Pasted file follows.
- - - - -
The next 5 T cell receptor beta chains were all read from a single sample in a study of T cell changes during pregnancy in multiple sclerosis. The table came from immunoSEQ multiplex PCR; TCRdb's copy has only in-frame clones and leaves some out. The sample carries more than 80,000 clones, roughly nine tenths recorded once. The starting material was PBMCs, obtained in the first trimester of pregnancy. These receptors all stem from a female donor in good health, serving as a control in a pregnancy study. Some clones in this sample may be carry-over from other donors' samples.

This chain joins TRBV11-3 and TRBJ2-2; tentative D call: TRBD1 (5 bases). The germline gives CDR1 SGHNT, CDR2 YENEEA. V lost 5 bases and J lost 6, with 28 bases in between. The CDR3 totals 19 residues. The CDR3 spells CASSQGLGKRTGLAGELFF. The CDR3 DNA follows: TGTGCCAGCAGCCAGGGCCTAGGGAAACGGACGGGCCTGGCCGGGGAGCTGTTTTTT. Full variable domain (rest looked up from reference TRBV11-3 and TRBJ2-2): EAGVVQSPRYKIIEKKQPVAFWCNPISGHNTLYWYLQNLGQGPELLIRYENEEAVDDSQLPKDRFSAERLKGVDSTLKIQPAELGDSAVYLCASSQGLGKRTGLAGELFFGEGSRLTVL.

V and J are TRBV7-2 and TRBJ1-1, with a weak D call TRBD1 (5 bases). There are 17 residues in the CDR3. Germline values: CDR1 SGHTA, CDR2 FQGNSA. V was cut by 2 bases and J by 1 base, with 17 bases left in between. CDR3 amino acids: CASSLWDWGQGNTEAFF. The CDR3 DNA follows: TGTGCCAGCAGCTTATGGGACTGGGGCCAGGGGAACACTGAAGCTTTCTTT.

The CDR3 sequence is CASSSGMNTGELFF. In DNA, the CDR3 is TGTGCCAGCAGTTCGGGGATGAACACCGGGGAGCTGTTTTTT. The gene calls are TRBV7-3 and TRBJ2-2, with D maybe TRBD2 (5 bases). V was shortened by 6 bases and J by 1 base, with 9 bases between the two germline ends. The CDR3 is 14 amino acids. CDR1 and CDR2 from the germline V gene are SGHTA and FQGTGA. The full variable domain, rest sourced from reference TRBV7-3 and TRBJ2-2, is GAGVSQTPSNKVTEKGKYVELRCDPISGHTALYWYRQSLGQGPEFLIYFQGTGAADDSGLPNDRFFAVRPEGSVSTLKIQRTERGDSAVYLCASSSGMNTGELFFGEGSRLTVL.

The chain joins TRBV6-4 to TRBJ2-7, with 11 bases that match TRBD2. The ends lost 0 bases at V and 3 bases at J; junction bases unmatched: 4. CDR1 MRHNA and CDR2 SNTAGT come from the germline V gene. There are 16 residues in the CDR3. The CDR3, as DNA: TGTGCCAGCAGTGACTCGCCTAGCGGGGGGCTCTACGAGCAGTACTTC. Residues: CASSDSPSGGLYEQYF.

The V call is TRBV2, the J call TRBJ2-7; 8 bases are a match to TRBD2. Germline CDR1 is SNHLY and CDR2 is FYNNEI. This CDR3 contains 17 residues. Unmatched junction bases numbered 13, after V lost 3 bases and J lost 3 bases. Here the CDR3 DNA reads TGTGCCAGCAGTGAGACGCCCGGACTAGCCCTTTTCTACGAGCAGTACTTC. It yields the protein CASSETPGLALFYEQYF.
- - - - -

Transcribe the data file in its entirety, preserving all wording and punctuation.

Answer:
The next 5 T cell receptor beta chains were all read from a single sample in a study of T cell changes during pregnancy in multiple sclerosis. The table came from immunoSEQ multiplex PCR; TCRdb's copy has only in-frame clones and leaves some out. The sample carries more than 80,000 clones, roughly nine tenths recorded once. The starting material was PBMCs, obtained in the first trimester of pregnancy. These receptors all stem from a female donor in good health, serving as a control in a pregnancy study. Some clones in this sample may be carry-over from other donors' samples.

This chain joins TRBV11-3 and TRBJ2-2; tentative D call: TRBD1 (5 bases). The germline gives CDR1 SGHNT, CDR2 YENEEA. V lost 5 bases and J lost 6, with 28 bases in between. The CDR3 totals 19 residues. The CDR3 spells CASSQGLGKRTGLAGELFF. The CDR3 DNA follows: TGTGCCAGCAGCCAGGGCCTAGGGAAACGGACGGGCCTGGCCGGGGAGCTGTTTTTT. Full variable domain (rest looked up from reference TRBV11-3 and TRBJ2-2): EAGVVQSPRYKIIEKKQPVAFWCNPISGHNTLYWYLQNLGQGPELLIRYENEEAVDDSQLPKDRFSAERLKGVDSTLKIQPAELGDSAVYLCASSQGLGKRTGLAGELFFGEGSRLTVL.

V and J are TRBV7-2 and TRBJ1-1, with a weak D call TRBD1 (5 bases). There are 17 residues in the CDR3. Germline values: CDR1 SGHTA, CDR2 FQGNSA. V was cut by 2 bases and J by 1 base, with 17 bases left in between. CDR3 amino acids: CASSLWDWGQGNTEAFF. The CDR3 DNA follows: TGTGCCAGCAGCTTATGGGACTGGGGCCAGGGGAACACTGAAGCTTTCTTT.

The CDR3 sequence is CASSSGMNTGELFF. In DNA, the CDR3 is TGTGCCAGCAGTTCGGGGATGAACACCGGGGAGCTGTTTTTT. The gene calls are TRBV7-3 and TRBJ2-2, with D maybe TRBD2 (5 bases). V was shortened by 6 bases and J by 1 base, with 9 bases between the two germline ends. The CDR3 is 14 amino acids. CDR1 and CDR2 from the germline V gene are SGHTA and FQGTGA. The full variable domain, rest sourced from reference TRBV7-3 and TRBJ2-2, is GAGVSQTPSNKVTEKGKYVELRCDPISGHTALYWYRQSLGQGPEFLIYFQGTGAADDSGLPNDRFFAVRPEGSVSTLKIQRTERGDSAVYLCASSSGMNTGELFFGEGSRLTVL.

The chain joins TRBV6-4 to TRBJ2-7, with 11 bases that match TRBD2. The ends lost 0 bases at V and 3 bases at J; junction bases unmatched: 4. CDR1 MRHNA and CDR2 SNTAGT come from the germline V gene. There are 16 residues in the CDR3. The CDR3, as DNA: TGTGCCAGCAGTGACTCGCCTAGCGGGGGGCTCTACGAGCAGTACTTC. Residues: CASSDSPSGGLYEQYF.

The V call is TRBV2, the J call TRBJ2-7; 8 bases are a match to TRBD2. Germline CDR1 is SNHLY and CDR2 is FYNNEI. This CDR3 contains 17 residues. Unmatched junction bases numbered 13, after V lost 3 bases and J lost 3 bases. Here the CDR3 DNA reads TGTGCCAGCAGTGAGACGCCCGGACTAGCCCTTTTCTACGAGCAGTACTTC. It yields the protein CASSETPGLALFYEQYF.